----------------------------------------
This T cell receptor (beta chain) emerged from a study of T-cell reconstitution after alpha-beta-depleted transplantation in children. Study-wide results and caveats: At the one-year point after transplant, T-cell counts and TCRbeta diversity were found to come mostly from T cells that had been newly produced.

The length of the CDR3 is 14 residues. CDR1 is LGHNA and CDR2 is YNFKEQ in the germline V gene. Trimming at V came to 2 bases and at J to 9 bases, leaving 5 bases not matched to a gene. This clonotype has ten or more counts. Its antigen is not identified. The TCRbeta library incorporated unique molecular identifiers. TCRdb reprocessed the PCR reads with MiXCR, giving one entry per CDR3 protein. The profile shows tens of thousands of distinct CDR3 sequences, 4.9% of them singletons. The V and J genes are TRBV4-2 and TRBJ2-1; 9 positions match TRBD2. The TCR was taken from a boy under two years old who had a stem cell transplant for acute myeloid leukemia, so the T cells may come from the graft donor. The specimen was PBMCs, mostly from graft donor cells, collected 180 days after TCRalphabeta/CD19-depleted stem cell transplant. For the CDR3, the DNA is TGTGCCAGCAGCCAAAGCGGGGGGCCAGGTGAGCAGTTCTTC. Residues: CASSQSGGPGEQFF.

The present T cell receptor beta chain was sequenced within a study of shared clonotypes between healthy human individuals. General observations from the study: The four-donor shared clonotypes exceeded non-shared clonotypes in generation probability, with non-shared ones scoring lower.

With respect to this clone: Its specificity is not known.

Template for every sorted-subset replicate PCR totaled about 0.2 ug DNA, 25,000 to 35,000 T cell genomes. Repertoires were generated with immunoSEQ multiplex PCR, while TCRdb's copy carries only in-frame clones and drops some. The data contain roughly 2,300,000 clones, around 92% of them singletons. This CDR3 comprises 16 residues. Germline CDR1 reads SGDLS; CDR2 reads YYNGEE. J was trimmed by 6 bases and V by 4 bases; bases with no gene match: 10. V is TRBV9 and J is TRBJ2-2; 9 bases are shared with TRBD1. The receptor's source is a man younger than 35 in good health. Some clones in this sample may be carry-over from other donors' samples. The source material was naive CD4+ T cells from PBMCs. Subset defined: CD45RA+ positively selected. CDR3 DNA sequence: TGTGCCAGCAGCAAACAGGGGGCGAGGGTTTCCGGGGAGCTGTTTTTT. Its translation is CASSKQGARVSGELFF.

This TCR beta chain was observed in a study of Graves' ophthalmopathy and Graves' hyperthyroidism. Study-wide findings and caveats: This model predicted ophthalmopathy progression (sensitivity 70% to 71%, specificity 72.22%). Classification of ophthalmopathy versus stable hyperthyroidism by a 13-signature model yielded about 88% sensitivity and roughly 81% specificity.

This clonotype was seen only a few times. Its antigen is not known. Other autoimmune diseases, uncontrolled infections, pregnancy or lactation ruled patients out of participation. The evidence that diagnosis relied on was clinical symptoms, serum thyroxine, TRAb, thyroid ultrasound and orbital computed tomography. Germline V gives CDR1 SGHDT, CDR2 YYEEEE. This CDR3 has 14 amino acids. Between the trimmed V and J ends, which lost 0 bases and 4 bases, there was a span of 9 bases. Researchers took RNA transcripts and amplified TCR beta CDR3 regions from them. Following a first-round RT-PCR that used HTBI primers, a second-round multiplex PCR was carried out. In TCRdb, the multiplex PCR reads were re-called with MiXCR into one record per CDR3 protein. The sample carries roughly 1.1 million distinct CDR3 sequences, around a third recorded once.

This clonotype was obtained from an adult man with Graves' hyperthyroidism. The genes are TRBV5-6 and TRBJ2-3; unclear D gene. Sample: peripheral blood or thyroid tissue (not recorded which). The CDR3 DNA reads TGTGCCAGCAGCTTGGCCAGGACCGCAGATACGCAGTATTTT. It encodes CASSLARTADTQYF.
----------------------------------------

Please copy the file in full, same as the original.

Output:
This T cell receptor (beta chain) emerged from a study of T-cell reconstitution after alpha-beta-depleted transplantation in children. Study-wide results and caveats: At the one-year point after transplant, T-cell counts and TCRbeta diversity were found to come mostly from T cells that had been newly produced.

The length of the CDR3 is 14 residues. CDR1 is LGHNA and CDR2 is YNFKEQ in the germline V gene. Trimming at V came to 2 bases and at J to 9 bases, leaving 5 bases not matched to a gene. This clonotype has ten or more counts. Its antigen is not identified. The TCRbeta library incorporated unique molecular identifiers. TCRdb reprocessed the PCR reads with MiXCR, giving one entry per CDR3 protein. The profile shows tens of thousands of distinct CDR3 sequences, 4.9% of them singletons. The V and J genes are TRBV4-2 and TRBJ2-1; 9 positions match TRBD2. The TCR was taken from a boy under two years old who had a stem cell transplant for acute myeloid leukemia, so the T cells may come from the graft donor. The specimen was PBMCs, mostly from graft donor cells, collected 180 days after TCRalphabeta/CD19-depleted stem cell transplant. For the CDR3, the DNA is TGTGCCAGCAGCCAAAGCGGGGGGCCAGGTGAGCAGTTCTTC. Residues: CASSQSGGPGEQFF.

The present T cell receptor beta chain was sequenced within a study of shared clonotypes between healthy human individuals. General observations from the study: The four-donor shared clonotypes exceeded non-shared clonotypes in generation probability, with non-shared ones scoring lower.

With respect to this clone: Its specificity is not known.

Template for every sorted-subset replicate PCR totaled about 0.2 ug DNA, 25,000 to 35,000 T cell genomes. Repertoires were generated with immunoSEQ multiplex PCR, while TCRdb's copy carries only in-frame clones and drops some. The data contain roughly 2,300,000 clones, around 92% of them singletons. This CDR3 comprises 16 residues. Germline CDR1 reads SGDLS; CDR2 reads YYNGEE. J was trimmed by 6 bases and V by 4 bases; bases with no gene match: 10. V is TRBV9 and J is TRBJ2-2; 9 bases are shared with TRBD1. The receptor's source is a man younger than 35 in good health. Some clones in this sample may be carry-over from other donors' samples. The source material was naive CD4+ T cells from PBMCs. Subset defined: CD45RA+ positively selected. CDR3 DNA sequence: TGTGCCAGCAGCAAACAGGGGGCGAGGGTTTCCGGGGAGCTGTTTTTT. Its translation is CASSKQGARVSGELFF.

This TCR beta chain was observed in a study of Graves' ophthalmopathy and Graves' hyperthyroidism. Study-wide findings and caveats: This model predicted ophthalmopathy progression (sensitivity 70% to 71%, specificity 72.22%). Classification of ophthalmopathy versus stable hyperthyroidism by a 13-signature model yielded about 88% sensitivity and roughly 81% specificity.

This clonotype was seen only a few times. Its antigen is not known. Other autoimmune diseases, uncontrolled infections, pregnancy or lactation ruled patients out of participation. The evidence that diagnosis relied on was clinical symptoms, serum thyroxine, TRAb, thyroid ultrasound and orbital computed tomography. Germline V gives CDR1 SGHDT, CDR2 YYEEEE. This CDR3 has 14 amino acids. Between the trimmed V and J ends, which lost 0 bases and 4 bases, there was a span of 9 bases. Researchers took RNA transcripts and amplified TCR beta CDR3 regions from them. Following a first-round RT-PCR that used HTBI primers, a second-round multiplex PCR was carried out. In TCRdb, the multiplex PCR reads were re-called with MiXCR into one record per CDR3 protein. The sample carries roughly 1.1 million distinct CDR3 sequences, around a third recorded once.

This clonotype was obtained from an adult man with Graves' hyperthyroidism. The genes are TRBV5-6 and TRBJ2-3; unclear D gene. Sample: peripheral blood or thyroid tissue (not recorded which). The CDR3 DNA reads TGTGCCAGCAGCTTGGCCAGGACCGCAGATACGCAGTATTTT. It encodes CASSLARTADTQYF.